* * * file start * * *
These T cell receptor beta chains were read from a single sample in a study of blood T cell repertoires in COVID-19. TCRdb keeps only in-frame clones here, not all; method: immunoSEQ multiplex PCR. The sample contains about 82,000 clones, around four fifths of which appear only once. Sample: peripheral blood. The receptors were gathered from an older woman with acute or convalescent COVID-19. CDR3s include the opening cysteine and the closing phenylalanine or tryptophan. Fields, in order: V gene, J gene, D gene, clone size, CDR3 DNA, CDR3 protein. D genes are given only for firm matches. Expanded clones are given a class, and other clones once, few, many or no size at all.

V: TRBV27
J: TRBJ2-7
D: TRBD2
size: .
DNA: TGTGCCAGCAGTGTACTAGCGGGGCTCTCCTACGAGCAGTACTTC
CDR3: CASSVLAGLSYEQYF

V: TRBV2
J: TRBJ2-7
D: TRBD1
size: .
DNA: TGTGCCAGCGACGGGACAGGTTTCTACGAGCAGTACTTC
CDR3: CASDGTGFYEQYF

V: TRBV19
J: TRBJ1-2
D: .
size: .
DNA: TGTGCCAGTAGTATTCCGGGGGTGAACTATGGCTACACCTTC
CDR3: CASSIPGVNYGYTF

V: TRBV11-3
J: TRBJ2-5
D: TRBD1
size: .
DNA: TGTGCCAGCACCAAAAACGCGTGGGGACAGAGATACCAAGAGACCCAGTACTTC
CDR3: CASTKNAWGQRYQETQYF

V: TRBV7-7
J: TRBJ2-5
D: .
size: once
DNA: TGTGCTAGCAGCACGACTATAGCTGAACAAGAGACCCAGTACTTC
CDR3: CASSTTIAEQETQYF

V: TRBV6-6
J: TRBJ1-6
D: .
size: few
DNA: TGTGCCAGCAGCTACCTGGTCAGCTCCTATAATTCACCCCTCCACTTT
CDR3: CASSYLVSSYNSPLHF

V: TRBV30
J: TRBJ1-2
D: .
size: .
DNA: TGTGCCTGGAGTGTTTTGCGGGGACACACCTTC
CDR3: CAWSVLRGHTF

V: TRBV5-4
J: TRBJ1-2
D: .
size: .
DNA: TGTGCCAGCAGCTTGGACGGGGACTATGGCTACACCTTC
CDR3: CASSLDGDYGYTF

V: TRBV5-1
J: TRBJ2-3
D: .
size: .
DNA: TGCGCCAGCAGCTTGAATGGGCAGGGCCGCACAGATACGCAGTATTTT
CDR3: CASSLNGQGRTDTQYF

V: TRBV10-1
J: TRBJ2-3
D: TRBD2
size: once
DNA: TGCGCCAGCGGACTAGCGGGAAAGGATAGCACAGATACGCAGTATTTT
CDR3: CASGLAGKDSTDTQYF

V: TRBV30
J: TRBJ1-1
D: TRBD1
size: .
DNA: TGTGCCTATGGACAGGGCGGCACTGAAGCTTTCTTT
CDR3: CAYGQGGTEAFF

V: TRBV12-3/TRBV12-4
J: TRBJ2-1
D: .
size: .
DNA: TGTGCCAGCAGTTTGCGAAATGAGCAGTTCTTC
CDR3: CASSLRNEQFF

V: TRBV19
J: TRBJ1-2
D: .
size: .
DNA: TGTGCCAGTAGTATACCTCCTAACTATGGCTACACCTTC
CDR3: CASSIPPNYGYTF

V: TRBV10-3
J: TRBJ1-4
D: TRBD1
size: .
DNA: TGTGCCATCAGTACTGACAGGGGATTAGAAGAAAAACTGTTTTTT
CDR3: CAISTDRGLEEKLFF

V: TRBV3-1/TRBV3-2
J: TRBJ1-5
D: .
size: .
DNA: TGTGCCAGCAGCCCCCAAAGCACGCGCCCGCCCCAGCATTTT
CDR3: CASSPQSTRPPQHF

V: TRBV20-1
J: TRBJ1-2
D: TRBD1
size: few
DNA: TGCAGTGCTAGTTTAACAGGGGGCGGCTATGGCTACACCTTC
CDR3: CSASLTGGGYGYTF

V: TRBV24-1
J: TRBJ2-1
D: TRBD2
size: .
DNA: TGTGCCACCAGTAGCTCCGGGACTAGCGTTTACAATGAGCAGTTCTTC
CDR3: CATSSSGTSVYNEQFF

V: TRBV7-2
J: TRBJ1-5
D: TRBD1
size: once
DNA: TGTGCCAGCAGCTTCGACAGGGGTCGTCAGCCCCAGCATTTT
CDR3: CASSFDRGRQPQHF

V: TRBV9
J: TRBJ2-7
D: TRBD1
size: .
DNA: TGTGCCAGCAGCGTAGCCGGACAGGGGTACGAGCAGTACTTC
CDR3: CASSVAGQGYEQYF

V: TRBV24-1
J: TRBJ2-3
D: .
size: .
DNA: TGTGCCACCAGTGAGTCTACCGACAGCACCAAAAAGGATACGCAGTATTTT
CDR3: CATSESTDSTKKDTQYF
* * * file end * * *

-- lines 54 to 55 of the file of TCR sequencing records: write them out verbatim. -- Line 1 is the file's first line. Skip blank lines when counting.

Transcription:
DNA: TGCGCCAGCAGCTTGAATGGGCAGGGCCGCACAGATACGCAGTATTTT
CDR3: CASSLNGQGRTDTQYF